Dubai witnessed the steepest fall in rents in a global index of prime properties, but the emirate still offers investors one of the most attractive rental yields in the world, according to a study by Savills.
The new Savills Prime Index: World Cities report found rents for the most exclusive properties in Dubai dropped 5 per cent last year to about €5,600 (Dh22,271) per square metre, making it the third-cheapest city in the index –ahead of Cape Town and Kuala Lumpur.
Prices also dropped 5.8 per cent "as existing oversupply with continued high levels of completions impacted values".
Despite this, gross residential yields for investors across prime properties remained the fourth-highest globally at 4.6 per cent, exceeded only by Los Angeles, Moscow and Cape Town.
"Los Angeles is the highest-yielding city in the index, at 5.5 per cent. Yields here have been pushed upwards due to a shift from buying to renting, generally among younger age groups," the report said.
Globally, rents rose in 15 of the 21 markets for which 2019 data was given, but aggregate capital values were flat, averaging an increase of 0.1 per cent as many prime US cities witnessed price declines.
"Berlin and Paris were the strongest performers through 2019, with annual growth of 8.8 per cent and 6.4 per cent, respectively," the report said. "The German capital has seen strong interest from buyers and investors looking for income returns while prime property in the French capital is viewed as a safe long-term store of wealth. In both cities, undersupply remains a key driver of values."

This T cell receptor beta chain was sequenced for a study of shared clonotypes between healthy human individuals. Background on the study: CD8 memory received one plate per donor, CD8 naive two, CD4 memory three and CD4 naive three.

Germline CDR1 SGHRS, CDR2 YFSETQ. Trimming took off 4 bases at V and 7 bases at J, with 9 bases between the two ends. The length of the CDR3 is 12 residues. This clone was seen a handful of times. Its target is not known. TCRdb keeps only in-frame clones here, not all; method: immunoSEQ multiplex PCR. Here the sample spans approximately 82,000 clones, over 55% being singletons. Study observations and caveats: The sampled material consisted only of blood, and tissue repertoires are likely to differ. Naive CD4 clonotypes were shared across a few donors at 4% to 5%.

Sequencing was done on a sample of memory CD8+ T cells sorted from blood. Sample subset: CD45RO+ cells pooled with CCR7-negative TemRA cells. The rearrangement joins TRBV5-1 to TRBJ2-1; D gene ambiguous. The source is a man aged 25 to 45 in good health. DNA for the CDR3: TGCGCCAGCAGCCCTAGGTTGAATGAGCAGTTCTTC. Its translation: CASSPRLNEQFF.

In overall price terms, land-scarce Hong Kong remains by far the world's most expensive city, at €44,700 per square metre. This is despite a 1.5 per cent fall in price for the year, and a 2.7 per cent decline in the past six months as the city faced continued social unrest. New York (at €24,300 per square metre), Tokyo (€21,000), Geneva (€18,700) and London (€18,500) made up the top five.
Values have been falling in London since 2014, but with the UK's withdrawal from the European Union now finalised, this could change, the report said.
"The market appears to be at a turning point as more certainty returns as a consequence of political stability and prices look good value both in a historical and global context."
Savills' UAE property report for last year published last week, found that despite a 25 per cent year-on-year increase in the number of transactions, handovers were up 39 per cent, maintaining downward pressure on both rents and prices.
Although the number of new projects announced dropped 35 per cent to 15,000 units last year, "even with increased transactions and maybe a little bit of increased demand, it's still going to take some time for that residual supply to be absorbed", said Richard Paul, Savills Middle East's head of professional services and consultancy.